Nathan Chen holds off Yuzuru Hanyu for Four Continents title

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Nathan Chen, the 17-year-old U.S. champion, faced the pressure of skating after Olympic champion Yuzuru Hanyu with a gold medal at stake on Sunday.

He met it, bagging the biggest title of his young career at the Four Continents Championships.

Chen did so at the 2018 Olympic venue, and with minor jumping mistakes, boosting hopes he can prevail at worlds next month and again in South Korea next year.

Chen landed five quadruple jumps — matching his record for a free skate — to total 307.46 points, the highest in the world this season.

Hanyu landed four quads — with a costly double Salchow, as he did in the short program — for 303.71. Another Japanese, Shoma Uno, took bronze with 288.05 points. Full results are here.

“There were some mistakes here and there,” said Chen, who became the first American to outscore Hanyu at an event in more than five years. “There are definitely things I need to work on, but I’m certainly happy with the way everything went.”

Hanyu skated before Chen and put down the highest free-skate and total scores in the world this season, despite those Salchow errors, and still more than 25 points shy of his world record from last season.

“A mistake is a mistake, and I’m happy I was able to show almost everything,” Hanyu said.

Chen, the last skater to go, waited to take the ice while several kids cleaned the ice of Winnie the Pooh bears tossed by adoring Hanyu fans. This has become routine when Hanyu skates.

“With the whole Winnie the Pooh situation, it’s something that I can’t change, but it was something I was expecting,” Chen said.

If Hanyu was near his best, he still beats Chen — for now — but Chen must have known that with a strong free skate, he could overcome the less-than-perfect Hanyu. Chen had a 6.08-point cushion over a flawed Hanyu from Friday’s short program.

Chen’s free skate was marvelous, but not quite his jumping showcase of the U.S. Championships in January. He turned out of one of his five quad landings and also had negative execution scores on both triple Axels (one in combination).

“I tried five quads today, and I landed three of the five solidly,” Chen said. “The other two were a little shaky, so that’s something that I need to improve on for worlds.”

Still, Chen scored 204.34 points for the free skate — his best in international competition by nearly seven points — after Hanyu tallied 206.67.

It’s the biggest win for a U.S. man since Evan Lysacek‘s Olympic title in 2010. The Four Continents field included every single Olympic medal contender except for two-time reigning world champion Javier Fernandez of Spain.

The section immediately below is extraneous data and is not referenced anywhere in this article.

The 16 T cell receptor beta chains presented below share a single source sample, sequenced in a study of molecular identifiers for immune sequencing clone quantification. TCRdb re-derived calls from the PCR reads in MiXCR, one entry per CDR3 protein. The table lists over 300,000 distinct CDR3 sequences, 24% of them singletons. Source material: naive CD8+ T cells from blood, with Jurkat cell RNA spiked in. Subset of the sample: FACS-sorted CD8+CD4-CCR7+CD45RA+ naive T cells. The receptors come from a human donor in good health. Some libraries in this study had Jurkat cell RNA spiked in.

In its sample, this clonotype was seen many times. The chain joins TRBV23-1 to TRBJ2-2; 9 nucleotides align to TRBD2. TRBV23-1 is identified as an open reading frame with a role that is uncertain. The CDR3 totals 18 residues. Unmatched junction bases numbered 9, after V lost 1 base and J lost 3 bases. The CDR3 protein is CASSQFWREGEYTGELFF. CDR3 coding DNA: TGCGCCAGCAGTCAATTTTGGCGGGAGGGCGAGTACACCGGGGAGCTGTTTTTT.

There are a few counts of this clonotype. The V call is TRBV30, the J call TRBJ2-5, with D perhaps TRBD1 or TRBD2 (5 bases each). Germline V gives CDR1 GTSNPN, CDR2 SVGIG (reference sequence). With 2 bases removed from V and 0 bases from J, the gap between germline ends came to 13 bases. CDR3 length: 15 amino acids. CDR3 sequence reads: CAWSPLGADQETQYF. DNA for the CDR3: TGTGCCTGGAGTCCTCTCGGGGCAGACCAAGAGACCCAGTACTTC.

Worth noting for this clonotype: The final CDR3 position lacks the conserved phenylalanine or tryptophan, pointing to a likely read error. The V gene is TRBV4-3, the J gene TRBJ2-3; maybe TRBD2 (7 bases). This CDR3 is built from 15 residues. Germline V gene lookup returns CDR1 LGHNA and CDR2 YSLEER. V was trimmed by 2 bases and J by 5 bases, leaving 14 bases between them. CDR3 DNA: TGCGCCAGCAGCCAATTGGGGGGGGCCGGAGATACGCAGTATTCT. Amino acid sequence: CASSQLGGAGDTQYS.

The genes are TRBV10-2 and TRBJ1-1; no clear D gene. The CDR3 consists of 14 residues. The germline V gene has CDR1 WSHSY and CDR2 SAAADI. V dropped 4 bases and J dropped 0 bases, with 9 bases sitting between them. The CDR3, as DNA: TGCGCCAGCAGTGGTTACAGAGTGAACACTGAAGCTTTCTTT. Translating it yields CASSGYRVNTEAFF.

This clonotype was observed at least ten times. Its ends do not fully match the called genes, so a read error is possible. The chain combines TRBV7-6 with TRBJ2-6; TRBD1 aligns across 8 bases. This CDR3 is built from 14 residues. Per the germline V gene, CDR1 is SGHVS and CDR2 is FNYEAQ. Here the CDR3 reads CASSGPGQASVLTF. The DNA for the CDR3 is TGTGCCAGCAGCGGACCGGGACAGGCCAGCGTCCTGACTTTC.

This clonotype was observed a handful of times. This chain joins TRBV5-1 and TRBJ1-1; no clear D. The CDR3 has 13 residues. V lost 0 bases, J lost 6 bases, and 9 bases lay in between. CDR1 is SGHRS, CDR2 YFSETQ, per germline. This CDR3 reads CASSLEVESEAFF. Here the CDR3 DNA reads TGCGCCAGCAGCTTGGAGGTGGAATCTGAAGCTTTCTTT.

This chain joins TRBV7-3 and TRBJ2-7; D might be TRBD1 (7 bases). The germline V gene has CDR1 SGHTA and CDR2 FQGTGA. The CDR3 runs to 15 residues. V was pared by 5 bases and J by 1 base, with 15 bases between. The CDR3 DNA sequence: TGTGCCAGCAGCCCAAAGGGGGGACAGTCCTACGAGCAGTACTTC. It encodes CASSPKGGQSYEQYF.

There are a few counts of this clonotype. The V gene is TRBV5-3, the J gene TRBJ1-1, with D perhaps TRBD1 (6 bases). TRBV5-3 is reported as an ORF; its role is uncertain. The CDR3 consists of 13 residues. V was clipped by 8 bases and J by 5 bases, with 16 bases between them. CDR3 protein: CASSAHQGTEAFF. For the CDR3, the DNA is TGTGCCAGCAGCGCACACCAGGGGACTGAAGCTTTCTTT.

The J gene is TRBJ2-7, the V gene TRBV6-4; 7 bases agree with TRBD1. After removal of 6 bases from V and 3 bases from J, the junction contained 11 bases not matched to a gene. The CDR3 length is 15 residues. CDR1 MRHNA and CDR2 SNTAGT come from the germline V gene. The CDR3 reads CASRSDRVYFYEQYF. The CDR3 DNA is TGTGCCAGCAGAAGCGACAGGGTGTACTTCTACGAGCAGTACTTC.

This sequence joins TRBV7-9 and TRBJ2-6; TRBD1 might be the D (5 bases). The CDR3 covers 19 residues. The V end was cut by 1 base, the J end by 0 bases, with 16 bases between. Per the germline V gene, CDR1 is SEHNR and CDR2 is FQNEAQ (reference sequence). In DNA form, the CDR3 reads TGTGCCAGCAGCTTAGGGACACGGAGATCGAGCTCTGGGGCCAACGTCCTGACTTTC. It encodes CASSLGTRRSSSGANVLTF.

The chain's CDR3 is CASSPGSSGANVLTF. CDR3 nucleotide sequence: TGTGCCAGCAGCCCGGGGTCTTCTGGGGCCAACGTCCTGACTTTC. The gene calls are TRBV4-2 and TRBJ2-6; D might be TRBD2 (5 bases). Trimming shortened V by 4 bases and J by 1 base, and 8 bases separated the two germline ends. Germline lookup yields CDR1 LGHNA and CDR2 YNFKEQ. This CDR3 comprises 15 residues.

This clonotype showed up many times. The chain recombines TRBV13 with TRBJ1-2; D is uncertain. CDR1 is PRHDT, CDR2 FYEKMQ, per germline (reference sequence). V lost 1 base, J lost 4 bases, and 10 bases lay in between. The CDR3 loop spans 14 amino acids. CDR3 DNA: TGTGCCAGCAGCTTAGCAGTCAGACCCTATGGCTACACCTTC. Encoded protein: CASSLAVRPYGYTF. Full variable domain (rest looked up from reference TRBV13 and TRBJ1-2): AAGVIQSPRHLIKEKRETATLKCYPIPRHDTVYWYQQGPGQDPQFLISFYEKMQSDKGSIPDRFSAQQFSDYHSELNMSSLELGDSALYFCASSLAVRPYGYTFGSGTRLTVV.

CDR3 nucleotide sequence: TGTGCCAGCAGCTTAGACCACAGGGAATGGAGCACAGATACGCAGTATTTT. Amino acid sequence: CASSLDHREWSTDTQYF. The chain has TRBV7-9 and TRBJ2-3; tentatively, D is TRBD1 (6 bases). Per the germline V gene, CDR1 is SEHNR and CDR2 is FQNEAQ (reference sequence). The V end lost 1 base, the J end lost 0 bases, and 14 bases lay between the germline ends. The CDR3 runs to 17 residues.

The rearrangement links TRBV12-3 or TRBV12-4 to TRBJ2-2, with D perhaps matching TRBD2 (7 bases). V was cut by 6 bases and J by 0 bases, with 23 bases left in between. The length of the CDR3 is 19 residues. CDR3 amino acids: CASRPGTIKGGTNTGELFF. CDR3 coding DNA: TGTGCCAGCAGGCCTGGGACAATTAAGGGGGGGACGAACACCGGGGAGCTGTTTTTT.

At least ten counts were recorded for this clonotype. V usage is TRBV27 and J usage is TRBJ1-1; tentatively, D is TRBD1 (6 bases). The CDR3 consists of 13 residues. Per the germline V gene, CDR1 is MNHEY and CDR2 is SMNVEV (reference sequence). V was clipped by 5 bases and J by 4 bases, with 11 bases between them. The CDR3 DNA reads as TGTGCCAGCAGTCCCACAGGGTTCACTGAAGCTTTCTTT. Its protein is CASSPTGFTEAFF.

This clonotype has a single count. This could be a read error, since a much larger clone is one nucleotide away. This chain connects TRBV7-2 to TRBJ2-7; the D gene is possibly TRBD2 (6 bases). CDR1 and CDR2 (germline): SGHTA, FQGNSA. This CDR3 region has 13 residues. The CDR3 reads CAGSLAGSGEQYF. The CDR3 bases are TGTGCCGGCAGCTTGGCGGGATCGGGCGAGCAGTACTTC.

The victory marked the latest step in Chen’s incredible ascent since the start of 2016. He is fulfilling promise — and then some — since becoming the darling boy of the 2010 U.S. Championships.

In January 2016, Chen took bronze at nationals at 16, becoming the youngest man to finish in the top three since 1973.

He suffered a season-ending hip injury in the exhibition later that day but came back in the fall to beat Hanyu and Fernandez in the Grand Prix Final free skate, taking silver overall.

Last month, Chen shattered U.S. Championships scoring records en route to becoming the youngest U.S. men’s gold medalist since 1966.

Those last two competitions made Chen a world and Olympic medal contender. Now, he must be considered a medal favorite and a gold-medal contender going into worlds in six weeks, especially given the exceptional Hanyu’s inconsistency.

Hanyu sat off stage when Chen’s score came up Sunday afternoon. He learned it, scrunched his eyes and cupped his cheeks.

“Before going on to the podium I looked at Nathan,” Hanyu said, “and I felt envious. I wanted to win.”

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MORE: PyeongChang 2018 daily schedule highlights

Germany goes 1-2 at bobsled worlds; Kaillie Humphries breaks medals record

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Kim Kalicki and Lisa Buckwitz gave Germany a one-two in the world bobsled championships two-woman event, while American Kaillie Humphries earned bronze to break the career medals record.

Kalicki, who was fourth at last year’s Olympics and leads this season’s World Cup standings, edged Buckwitz by five hundredths of a second combining times from four runs over the last two days in St. Moritz, Switzerland. Humphries, with push athlete Kaysha Love, was 51 hundredths behind.

Olympic champion Laura Nolte was in third place after two runs but crashed in the third run.

Humphries, 37 and a three-time Olympic champion between two-woman and monobob, earned her eighth world championships medal in the two-woman event. That broke her tie for the record of seven with retired German Sandra Kiriasis. Humphries is also the most decorated woman in world championships monobob, taking gold and silver in the two times it has been contested.